Lessons from Wee Kirk

We just got back from three days in Indiana at the North Central Wee Kirk Conference. (Wee kirk means “small church,” and it’s a conference for leaders of small churches.) I’ll probably write more posts about it over the next few days, but I wanted to write down a few thoughts while they’re still fresh in my mind – and before I slide back into the usual routine and forget them.

When we first got there, Tuesday evening, I wasn’t exactly in much mood for the opening worship service. I was tired from driving six hours, and wondering how a conference less than 48 hours long (from Tuesday evening to Thursday noon) could really make much difference spiritually. I remember previous Wee Kirk conferences when the worship leader’s manner of urging people to enter fully into worship felt – to me – more like scolding me for not being emotional enough in my worship.

I was very grateful when this year’s worship leader told us we didn’t have to sing all the words of the songs if we came upon some that just didn’t fit with where we were at the time – other people with us would be singing and together we would all be praising God. I wish someone like her had been leading worship those other years at Wee Kirk, and at some other times in my past when words that were supposed to describe my joy in Jesus simply stuck in my throat.

By this morning, the songs of praise flowed easily. Was it the wonderfully gifted speakers who preached to us, four times over the course of less than two days? Was it that they were able to preach for considerably longer than the twenty minutes that seems to be the expectation at many Presbyterian churches, limiting how deeply they can develop the message they are bringing to us?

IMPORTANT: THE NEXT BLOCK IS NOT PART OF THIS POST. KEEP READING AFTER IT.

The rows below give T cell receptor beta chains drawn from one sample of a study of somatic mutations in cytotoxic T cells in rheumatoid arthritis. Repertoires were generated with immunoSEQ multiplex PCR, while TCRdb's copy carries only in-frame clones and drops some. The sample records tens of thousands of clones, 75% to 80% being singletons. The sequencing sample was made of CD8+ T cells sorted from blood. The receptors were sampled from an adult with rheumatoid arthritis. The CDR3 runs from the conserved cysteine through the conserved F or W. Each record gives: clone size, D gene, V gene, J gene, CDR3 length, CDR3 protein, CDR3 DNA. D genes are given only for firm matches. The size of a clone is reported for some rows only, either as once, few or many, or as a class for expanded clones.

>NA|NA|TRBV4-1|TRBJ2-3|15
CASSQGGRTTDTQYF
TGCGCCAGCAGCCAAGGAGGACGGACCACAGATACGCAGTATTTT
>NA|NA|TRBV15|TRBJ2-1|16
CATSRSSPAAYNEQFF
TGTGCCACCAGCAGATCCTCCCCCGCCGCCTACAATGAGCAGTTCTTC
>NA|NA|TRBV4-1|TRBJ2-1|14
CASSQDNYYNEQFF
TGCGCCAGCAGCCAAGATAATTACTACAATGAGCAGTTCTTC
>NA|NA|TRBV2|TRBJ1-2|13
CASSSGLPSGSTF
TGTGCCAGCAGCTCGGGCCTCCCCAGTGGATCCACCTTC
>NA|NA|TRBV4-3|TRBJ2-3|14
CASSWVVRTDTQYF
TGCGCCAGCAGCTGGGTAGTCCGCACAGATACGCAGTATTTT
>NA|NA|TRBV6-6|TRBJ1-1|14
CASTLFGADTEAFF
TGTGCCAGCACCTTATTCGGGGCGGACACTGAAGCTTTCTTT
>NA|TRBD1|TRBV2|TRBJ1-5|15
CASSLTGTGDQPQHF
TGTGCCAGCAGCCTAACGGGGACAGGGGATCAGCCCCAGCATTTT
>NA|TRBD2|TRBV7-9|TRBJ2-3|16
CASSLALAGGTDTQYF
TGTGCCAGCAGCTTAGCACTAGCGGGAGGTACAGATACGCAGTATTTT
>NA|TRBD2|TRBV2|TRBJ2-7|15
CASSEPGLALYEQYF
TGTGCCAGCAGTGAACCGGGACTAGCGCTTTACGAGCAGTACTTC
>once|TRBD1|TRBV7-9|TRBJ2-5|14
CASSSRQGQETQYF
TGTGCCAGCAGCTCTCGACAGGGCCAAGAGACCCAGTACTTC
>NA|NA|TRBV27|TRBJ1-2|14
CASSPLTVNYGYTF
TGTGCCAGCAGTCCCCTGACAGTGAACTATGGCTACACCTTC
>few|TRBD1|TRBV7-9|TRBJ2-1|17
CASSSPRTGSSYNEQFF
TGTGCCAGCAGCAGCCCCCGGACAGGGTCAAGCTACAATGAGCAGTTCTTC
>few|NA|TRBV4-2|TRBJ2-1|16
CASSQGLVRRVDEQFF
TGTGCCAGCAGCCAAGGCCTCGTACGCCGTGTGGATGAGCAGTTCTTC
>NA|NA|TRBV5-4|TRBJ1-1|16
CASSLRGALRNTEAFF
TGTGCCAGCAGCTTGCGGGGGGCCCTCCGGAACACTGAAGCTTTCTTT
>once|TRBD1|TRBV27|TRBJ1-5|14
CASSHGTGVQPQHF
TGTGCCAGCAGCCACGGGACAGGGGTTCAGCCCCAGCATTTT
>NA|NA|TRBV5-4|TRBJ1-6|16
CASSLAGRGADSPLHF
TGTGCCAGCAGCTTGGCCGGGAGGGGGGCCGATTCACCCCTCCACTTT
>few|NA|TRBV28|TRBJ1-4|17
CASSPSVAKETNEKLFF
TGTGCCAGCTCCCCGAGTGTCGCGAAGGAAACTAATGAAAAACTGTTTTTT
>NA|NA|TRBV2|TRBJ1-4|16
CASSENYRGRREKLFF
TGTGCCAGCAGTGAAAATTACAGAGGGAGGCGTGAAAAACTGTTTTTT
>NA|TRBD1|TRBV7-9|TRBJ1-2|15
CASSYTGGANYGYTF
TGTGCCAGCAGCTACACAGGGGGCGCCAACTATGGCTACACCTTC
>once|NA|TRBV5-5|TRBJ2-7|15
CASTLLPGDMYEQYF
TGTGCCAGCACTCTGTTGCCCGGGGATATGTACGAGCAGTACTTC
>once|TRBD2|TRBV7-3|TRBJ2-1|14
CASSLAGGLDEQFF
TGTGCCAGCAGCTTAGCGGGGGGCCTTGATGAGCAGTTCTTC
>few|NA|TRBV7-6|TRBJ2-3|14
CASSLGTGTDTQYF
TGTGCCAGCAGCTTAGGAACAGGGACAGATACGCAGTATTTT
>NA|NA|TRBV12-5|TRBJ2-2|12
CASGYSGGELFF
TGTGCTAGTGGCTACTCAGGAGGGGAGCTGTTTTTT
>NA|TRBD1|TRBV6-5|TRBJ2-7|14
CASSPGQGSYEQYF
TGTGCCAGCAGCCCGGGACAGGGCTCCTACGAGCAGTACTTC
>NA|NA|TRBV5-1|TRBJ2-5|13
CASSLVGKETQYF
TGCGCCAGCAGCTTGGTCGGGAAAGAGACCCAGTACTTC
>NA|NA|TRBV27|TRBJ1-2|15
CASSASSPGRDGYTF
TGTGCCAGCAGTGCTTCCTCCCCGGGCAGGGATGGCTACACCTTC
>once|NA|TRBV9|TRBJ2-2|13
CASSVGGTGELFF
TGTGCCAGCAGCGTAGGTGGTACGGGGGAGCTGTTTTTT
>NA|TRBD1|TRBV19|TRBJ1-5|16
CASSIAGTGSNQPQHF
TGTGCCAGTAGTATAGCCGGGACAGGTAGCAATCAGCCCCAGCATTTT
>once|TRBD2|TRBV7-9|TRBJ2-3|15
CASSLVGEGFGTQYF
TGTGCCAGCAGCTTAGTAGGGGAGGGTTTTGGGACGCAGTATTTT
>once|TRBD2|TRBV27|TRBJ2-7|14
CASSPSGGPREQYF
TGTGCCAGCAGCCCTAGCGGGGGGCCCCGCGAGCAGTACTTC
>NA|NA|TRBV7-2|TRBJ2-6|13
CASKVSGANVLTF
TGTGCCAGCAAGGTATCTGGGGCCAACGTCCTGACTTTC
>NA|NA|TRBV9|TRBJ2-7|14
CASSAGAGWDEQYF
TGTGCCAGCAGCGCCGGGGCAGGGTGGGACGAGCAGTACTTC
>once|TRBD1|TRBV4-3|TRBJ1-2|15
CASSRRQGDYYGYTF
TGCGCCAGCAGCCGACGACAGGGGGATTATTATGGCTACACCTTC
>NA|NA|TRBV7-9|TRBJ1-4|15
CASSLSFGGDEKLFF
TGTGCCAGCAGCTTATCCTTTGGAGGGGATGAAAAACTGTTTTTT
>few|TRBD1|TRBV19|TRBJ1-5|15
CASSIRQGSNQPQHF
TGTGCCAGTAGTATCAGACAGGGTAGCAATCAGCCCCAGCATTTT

Was it the total amount of time devoted to thinking about God, worshiping God, enjoying fellowship with other Christians? Was it simply being away from the usual daily routine for three days? Was it the prayers of many people, during the months of preparation for the conference as well as during the conference itself?

I think either of the two plenary speakers would have said that any of those things could have played a part, but first and foremost it was the sovereign grace of God. The theme of the conference was supposed to be “The Joy of the Hurting Church” from Philippians 1. Certainly the speakers talked about that, but to me the repeated emphasis was on the sovereign grace of God. (The joy of the Christian, whether in times of hurt or otherwise, is ultimately grounded in that truth.)

I was somewhat disappointed that there was not more in the way of practical ideas for ministering in small churches, as there were in previous Wee Kirk conferences we attended. (The last one we went to, before this year, was in 2004.) But perhaps what I needed more this year was not about what I could do in the church, but what God wants to do in me.

Some of the phrases running through my mind, which I will try to address in the next few blog posts, are these:

  • getting “blown about” by God’s Spirit (based on John 3:8)
  • it’s not good to learn truth faster than you can live it
  • seeing how God works in unexpected ways and by unexpected means

One Response to Lessons from Wee Kirk

  1. Karen O says:

    I look forward to reading your thoughts on those topics.

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